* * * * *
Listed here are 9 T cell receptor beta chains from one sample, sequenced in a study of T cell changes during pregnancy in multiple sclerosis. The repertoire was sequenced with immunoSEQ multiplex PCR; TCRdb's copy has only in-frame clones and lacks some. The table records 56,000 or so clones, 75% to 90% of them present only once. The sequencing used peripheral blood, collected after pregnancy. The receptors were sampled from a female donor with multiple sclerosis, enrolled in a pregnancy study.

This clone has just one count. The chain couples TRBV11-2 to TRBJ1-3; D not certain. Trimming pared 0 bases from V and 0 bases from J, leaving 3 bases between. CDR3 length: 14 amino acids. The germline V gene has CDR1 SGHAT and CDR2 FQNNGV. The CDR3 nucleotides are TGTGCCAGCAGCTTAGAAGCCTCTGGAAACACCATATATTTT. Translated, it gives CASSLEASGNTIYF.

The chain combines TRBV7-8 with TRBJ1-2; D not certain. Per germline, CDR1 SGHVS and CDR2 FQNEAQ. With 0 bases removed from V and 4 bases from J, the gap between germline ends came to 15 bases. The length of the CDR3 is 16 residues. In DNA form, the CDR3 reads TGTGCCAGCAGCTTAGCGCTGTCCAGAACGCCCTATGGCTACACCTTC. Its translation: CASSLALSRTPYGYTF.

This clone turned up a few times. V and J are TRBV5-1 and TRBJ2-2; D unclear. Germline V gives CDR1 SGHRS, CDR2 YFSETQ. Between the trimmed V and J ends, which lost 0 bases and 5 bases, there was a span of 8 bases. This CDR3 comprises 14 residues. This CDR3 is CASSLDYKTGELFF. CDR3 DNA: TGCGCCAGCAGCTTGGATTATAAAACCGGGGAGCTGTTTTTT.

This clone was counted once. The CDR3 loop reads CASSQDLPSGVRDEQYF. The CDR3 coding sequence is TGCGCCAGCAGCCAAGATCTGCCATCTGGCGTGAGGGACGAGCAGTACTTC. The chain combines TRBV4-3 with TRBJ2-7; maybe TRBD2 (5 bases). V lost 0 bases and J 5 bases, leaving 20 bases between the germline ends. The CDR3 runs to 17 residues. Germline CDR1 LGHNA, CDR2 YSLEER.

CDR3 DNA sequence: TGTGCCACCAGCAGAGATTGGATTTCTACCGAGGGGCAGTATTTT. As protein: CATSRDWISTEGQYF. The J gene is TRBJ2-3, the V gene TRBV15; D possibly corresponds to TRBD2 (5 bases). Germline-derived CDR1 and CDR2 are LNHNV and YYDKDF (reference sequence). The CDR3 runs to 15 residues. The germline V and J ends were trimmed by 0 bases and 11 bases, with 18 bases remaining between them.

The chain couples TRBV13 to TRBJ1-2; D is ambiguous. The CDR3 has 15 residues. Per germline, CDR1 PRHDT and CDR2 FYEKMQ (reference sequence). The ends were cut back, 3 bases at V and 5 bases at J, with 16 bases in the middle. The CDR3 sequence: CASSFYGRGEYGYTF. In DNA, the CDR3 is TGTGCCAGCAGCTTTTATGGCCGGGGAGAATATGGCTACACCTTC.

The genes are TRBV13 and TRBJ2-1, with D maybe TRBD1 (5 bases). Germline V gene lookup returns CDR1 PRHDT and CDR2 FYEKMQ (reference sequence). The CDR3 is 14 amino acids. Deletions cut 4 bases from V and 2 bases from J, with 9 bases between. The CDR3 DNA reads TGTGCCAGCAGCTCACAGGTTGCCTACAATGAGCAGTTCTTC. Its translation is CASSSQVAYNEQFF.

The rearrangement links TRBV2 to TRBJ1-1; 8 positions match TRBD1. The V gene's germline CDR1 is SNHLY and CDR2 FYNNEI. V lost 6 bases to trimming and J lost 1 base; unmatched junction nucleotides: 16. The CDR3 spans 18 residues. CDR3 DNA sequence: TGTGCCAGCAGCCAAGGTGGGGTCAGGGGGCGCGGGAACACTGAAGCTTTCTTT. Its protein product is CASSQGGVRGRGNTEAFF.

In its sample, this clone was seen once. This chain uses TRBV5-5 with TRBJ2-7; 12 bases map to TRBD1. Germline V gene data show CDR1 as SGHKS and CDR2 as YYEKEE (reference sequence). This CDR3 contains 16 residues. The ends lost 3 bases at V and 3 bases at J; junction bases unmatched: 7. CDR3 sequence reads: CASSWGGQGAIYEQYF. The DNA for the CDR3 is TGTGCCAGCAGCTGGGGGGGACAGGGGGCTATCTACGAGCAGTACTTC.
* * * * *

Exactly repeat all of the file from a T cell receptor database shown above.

Listed here are 9 T cell receptor beta chains from one sample, sequenced in a study of T cell changes during pregnancy in multiple sclerosis. The repertoire was sequenced with immunoSEQ multiplex PCR; TCRdb's copy has only in-frame clones and lacks some. The table records 56,000 or so clones, 75% to 90% of them present only once. The sequencing used peripheral blood, collected after pregnancy. The receptors were sampled from a female donor with multiple sclerosis, enrolled in a pregnancy study.

This clone has just one count. The chain couples TRBV11-2 to TRBJ1-3; D not certain. Trimming pared 0 bases from V and 0 bases from J, leaving 3 bases between. CDR3 length: 14 amino acids. The germline V gene has CDR1 SGHAT and CDR2 FQNNGV. The CDR3 nucleotides are TGTGCCAGCAGCTTAGAAGCCTCTGGAAACACCATATATTTT. Translated, it gives CASSLEASGNTIYF.

The chain combines TRBV7-8 with TRBJ1-2; D not certain. Per germline, CDR1 SGHVS and CDR2 FQNEAQ. With 0 bases removed from V and 4 bases from J, the gap between germline ends came to 15 bases. The length of the CDR3 is 16 residues. In DNA form, the CDR3 reads TGTGCCAGCAGCTTAGCGCTGTCCAGAACGCCCTATGGCTACACCTTC. Its translation: CASSLALSRTPYGYTF.

This clone turned up a few times. V and J are TRBV5-1 and TRBJ2-2; D unclear. Germline V gives CDR1 SGHRS, CDR2 YFSETQ. Between the trimmed V and J ends, which lost 0 bases and 5 bases, there was a span of 8 bases. This CDR3 comprises 14 residues. This CDR3 is CASSLDYKTGELFF. CDR3 DNA: TGCGCCAGCAGCTTGGATTATAAAACCGGGGAGCTGTTTTTT.

This clone was counted once. The CDR3 loop reads CASSQDLPSGVRDEQYF. The CDR3 coding sequence is TGCGCCAGCAGCCAAGATCTGCCATCTGGCGTGAGGGACGAGCAGTACTTC. The chain combines TRBV4-3 with TRBJ2-7; maybe TRBD2 (5 bases). V lost 0 bases and J 5 bases, leaving 20 bases between the germline ends. The CDR3 runs to 17 residues. Germline CDR1 LGHNA, CDR2 YSLEER.

CDR3 DNA sequence: TGTGCCACCAGCAGAGATTGGATTTCTACCGAGGGGCAGTATTTT. As protein: CATSRDWISTEGQYF. The J gene is TRBJ2-3, the V gene TRBV15; D possibly corresponds to TRBD2 (5 bases). Germline-derived CDR1 and CDR2 are LNHNV and YYDKDF (reference sequence). The CDR3 runs to 15 residues. The germline V and J ends were trimmed by 0 bases and 11 bases, with 18 bases remaining between them.

The chain couples TRBV13 to TRBJ1-2; D is ambiguous. The CDR3 has 15 residues. Per germline, CDR1 PRHDT and CDR2 FYEKMQ (reference sequence). The ends were cut back, 3 bases at V and 5 bases at J, with 16 bases in the middle. The CDR3 sequence: CASSFYGRGEYGYTF. In DNA, the CDR3 is TGTGCCAGCAGCTTTTATGGCCGGGGAGAATATGGCTACACCTTC.

The genes are TRBV13 and TRBJ2-1, with D maybe TRBD1 (5 bases). Germline V gene lookup returns CDR1 PRHDT and CDR2 FYEKMQ (reference sequence). The CDR3 is 14 amino acids. Deletions cut 4 bases from V and 2 bases from J, with 9 bases between. The CDR3 DNA reads TGTGCCAGCAGCTCACAGGTTGCCTACAATGAGCAGTTCTTC. Its translation is CASSSQVAYNEQFF.

The rearrangement links TRBV2 to TRBJ1-1; 8 positions match TRBD1. The V gene's germline CDR1 is SNHLY and CDR2 FYNNEI. V lost 6 bases to trimming and J lost 1 base; unmatched junction nucleotides: 16. The CDR3 spans 18 residues. CDR3 DNA sequence: TGTGCCAGCAGCCAAGGTGGGGTCAGGGGGCGCGGGAACACTGAAGCTTTCTTT. Its protein product is CASSQGGVRGRGNTEAFF.

In its sample, this clone was seen once. This chain uses TRBV5-5 with TRBJ2-7; 12 bases map to TRBD1. Germline V gene data show CDR1 as SGHKS and CDR2 as YYEKEE (reference sequence). This CDR3 contains 16 residues. The ends lost 3 bases at V and 3 bases at J; junction bases unmatched: 7. CDR3 sequence reads: CASSWGGQGAIYEQYF. The DNA for the CDR3 is TGTGCCAGCAGCTGGGGGGGACAGGGGGCTATCTACGAGCAGTACTTC.